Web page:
Nearly seven months after his inauguration, President Joe Biden announced that he has nominated Elizabeth Prelogar to serve as the U.S. solicitor general, the federal government’s top lawyer at the Supreme Court. Prelogar, who has served as the acting solicitor general since January, is widely respected in the legal community, but the Biden administration took an unusually long time to make the nomination – reportedly because of a dispute between the Department of Justice and the White House over whom to name. If confirmed by the Senate, Prelogar will be only the second woman to hold the job on a permanent basis; the first was now-Justice Elena Kagan, for whom Prelogar clerked.
Prelogar, who has argued at the Supreme Court nine times, has the kind of credentials generally associated with nominees for solicitor general. She graduated from Harvard Law School and went on to clerk for then-Judge (and now Attorney General) Merrick Garland of the U.S. Court of Appeals for the District of Columbia Circuit, followed by clerkships for Justices Ruth Bader Ginsburg and Kagan. She also spent five years, from 2014 to 2019, as an assistant to the U.S. solicitor general, briefing and arguing cases in the Supreme Court.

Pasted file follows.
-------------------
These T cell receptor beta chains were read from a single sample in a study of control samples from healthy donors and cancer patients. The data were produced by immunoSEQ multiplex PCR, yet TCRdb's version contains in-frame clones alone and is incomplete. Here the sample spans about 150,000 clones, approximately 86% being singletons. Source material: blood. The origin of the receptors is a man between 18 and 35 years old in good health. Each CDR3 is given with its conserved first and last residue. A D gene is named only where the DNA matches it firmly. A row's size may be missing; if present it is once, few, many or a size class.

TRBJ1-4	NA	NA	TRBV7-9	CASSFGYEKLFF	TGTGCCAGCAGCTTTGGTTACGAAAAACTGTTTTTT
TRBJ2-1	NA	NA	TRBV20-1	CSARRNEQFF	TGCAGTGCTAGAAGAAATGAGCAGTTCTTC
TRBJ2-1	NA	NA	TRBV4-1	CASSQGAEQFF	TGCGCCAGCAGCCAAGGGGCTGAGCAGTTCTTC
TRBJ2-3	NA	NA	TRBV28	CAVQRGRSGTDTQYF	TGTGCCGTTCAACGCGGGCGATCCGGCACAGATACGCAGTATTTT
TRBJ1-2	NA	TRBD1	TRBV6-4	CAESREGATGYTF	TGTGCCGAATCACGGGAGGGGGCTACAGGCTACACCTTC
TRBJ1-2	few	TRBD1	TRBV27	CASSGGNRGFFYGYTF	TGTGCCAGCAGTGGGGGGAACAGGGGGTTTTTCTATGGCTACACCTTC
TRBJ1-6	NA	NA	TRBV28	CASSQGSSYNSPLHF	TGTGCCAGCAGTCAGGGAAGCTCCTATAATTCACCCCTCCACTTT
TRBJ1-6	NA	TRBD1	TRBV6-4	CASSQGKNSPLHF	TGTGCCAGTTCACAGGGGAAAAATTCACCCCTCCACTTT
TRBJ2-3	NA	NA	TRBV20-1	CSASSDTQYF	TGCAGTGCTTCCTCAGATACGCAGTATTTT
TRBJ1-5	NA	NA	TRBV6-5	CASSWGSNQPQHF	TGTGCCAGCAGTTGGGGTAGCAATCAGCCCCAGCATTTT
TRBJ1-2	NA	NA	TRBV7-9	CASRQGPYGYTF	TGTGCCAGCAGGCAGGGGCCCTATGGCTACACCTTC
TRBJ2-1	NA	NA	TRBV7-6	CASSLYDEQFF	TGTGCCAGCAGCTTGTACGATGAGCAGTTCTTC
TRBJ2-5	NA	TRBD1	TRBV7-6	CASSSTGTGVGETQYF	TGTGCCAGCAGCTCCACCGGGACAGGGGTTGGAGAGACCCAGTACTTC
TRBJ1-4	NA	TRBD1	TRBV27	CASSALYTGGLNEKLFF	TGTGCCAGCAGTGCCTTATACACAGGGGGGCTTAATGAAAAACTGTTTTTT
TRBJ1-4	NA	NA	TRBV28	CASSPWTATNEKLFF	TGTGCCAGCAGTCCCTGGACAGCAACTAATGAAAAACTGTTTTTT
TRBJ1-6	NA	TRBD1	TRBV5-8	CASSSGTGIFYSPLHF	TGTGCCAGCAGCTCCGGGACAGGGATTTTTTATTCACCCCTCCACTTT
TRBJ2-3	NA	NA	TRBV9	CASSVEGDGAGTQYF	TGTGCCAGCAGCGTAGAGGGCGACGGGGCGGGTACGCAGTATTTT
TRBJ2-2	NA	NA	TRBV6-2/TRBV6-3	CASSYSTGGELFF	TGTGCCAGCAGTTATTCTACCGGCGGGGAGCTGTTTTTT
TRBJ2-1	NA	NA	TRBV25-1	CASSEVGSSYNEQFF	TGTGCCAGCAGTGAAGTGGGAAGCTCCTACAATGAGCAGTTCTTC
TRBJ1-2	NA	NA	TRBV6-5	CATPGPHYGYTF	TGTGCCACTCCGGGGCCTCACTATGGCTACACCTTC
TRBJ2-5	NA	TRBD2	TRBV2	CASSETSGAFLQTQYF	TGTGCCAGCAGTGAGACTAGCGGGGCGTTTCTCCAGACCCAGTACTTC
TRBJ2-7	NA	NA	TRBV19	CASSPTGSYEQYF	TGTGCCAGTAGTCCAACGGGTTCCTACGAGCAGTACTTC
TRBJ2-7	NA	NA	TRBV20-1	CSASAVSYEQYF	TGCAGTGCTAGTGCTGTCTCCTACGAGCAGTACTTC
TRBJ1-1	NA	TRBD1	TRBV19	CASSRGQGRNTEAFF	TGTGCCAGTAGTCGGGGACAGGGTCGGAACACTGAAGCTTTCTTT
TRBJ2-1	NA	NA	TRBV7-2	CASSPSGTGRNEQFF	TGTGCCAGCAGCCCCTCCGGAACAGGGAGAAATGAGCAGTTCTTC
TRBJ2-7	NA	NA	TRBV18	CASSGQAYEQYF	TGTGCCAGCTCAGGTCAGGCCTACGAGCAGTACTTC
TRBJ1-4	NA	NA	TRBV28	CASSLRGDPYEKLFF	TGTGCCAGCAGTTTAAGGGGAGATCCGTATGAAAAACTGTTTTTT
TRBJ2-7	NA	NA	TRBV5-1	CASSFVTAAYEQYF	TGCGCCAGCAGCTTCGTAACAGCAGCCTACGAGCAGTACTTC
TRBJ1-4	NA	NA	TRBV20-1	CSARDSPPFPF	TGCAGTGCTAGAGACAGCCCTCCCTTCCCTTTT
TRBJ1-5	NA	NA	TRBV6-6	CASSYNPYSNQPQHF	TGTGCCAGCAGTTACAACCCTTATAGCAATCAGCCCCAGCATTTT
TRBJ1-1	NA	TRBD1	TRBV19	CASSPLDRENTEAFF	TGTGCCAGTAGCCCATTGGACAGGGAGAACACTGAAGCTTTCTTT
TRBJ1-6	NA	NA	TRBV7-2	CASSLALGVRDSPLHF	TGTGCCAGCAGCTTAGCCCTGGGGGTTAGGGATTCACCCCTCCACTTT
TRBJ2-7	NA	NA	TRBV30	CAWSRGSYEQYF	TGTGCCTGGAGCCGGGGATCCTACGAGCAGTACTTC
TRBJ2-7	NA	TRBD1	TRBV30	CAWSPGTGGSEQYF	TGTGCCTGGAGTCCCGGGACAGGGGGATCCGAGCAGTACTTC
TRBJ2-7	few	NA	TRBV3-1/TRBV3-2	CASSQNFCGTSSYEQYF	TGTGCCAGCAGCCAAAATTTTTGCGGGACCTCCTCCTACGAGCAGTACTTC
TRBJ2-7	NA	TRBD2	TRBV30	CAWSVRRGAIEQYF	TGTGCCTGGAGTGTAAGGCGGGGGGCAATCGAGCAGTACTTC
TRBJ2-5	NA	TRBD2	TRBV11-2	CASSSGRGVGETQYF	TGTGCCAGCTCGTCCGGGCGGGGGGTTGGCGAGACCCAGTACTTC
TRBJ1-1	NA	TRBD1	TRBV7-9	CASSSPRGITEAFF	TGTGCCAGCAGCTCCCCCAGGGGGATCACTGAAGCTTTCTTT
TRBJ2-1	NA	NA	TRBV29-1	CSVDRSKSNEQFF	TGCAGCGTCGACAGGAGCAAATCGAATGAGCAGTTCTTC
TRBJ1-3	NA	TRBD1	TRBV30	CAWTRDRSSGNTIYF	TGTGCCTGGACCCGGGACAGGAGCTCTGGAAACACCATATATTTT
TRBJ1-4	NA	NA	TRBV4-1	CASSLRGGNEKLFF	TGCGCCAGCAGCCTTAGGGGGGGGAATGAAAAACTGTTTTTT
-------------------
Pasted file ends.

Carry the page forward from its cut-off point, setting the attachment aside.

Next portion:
Some of Prelogar’s time in the solicitor general’s office, however, was spent on loan to the investigation by Special Counsel Robert Mueller into Russian interference in the 2016 election. Prelogar majored in English and Russian at Emory University and was a Fulbright Fellow in St. Petersburg, Russia.
Prelogar has also done two stints in private practice, as an associate at Hogan Lovells and as a partner at Cooley LLP.
The Biden administration’s delay in putting forward a nominee for solicitor general is the longest in recent years. President George W. Bush nominated Ted Olson, his first solicitor general, on Feb. 14, 2001; he was confirmed on May 24, 2001. President Barack Obama nominated Kagan, his first solicitor general, even before Inauguration Day, on Jan. 5, 2009; she was confirmed on March 19, 2009. More recently, Noel Francisco, President Donald Trump’s solicitor general, was – like Prelogar – originally appointed as the principal deputy solicitor general. He served as the acting solicitor general from January through March 2017, when he was officially nominated to be the solicitor general; he was confirmed in September 2017.
Bloomberg Law’s Kimberly Strawbridge Robinson reported on Monday that Biden’s delay was due to a dispute between the DOJ, which supported Prelogar, and the White House, which preferred “a more diverse candidate.” The National Law Journal’s Marcia Coyle and C. Ryan Barber reported in January that the White House offered the solicitor general position to California Supreme Court Justice Leondra Kruger – who would have been the first Black woman to hold the position – but Kruger twice declined the job.
This post is also published on SCOTUSblog.